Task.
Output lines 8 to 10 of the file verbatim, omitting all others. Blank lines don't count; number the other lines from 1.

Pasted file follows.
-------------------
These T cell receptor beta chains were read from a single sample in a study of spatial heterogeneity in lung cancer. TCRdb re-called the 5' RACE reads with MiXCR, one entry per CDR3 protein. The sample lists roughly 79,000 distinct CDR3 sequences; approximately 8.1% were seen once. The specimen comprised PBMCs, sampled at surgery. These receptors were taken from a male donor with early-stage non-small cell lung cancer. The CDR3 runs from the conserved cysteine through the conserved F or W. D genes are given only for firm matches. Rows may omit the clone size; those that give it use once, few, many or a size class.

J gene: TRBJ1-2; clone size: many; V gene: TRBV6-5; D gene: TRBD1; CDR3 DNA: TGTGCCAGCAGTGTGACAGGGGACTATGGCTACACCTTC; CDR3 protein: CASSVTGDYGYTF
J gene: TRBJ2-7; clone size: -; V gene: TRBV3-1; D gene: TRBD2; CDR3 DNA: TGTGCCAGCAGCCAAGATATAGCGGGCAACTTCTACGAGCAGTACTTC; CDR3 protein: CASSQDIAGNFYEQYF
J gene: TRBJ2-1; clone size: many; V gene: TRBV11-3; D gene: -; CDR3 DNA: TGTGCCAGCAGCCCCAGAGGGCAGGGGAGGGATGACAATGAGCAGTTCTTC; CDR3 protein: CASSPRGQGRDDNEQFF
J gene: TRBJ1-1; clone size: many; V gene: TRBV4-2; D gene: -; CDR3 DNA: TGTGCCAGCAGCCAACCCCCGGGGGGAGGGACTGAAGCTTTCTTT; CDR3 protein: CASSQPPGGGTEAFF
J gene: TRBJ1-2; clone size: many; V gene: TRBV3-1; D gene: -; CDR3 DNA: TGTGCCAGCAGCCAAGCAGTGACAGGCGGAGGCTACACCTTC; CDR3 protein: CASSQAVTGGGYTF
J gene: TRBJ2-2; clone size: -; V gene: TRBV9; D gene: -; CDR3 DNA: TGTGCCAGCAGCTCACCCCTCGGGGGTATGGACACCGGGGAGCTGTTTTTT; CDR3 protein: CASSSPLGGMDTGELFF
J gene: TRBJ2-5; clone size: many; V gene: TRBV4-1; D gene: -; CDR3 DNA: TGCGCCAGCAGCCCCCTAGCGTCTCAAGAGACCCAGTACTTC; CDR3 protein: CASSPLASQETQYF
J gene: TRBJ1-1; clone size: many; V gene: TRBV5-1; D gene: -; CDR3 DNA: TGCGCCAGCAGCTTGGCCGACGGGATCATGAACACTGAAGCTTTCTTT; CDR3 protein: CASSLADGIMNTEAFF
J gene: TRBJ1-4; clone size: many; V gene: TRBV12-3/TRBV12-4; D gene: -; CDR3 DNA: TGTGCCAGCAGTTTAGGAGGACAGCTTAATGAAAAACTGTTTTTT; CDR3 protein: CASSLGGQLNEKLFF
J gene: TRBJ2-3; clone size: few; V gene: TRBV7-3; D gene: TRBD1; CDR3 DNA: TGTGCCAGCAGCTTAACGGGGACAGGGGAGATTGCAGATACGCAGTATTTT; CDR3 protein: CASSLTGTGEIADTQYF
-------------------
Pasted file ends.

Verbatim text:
J gene: TRBJ2-5; clone size: many; V gene: TRBV4-1; D gene: -; CDR3 DNA: TGCGCCAGCAGCCCCCTAGCGTCTCAAGAGACCCAGTACTTC; CDR3 protein: CASSPLASQETQYF
J gene: TRBJ1-1; clone size: many; V gene: TRBV5-1; D gene: -; CDR3 DNA: TGCGCCAGCAGCTTGGCCGACGGGATCATGAACACTGAAGCTTTCTTT; CDR3 protein: CASSLADGIMNTEAFF
J gene: TRBJ1-4; clone size: many; V gene: TRBV12-3/TRBV12-4; D gene: -; CDR3 DNA: TGTGCCAGCAGTTTAGGAGGACAGCTTAATGAAAAACTGTTTTTT; CDR3 protein: CASSLGGQLNEKLFF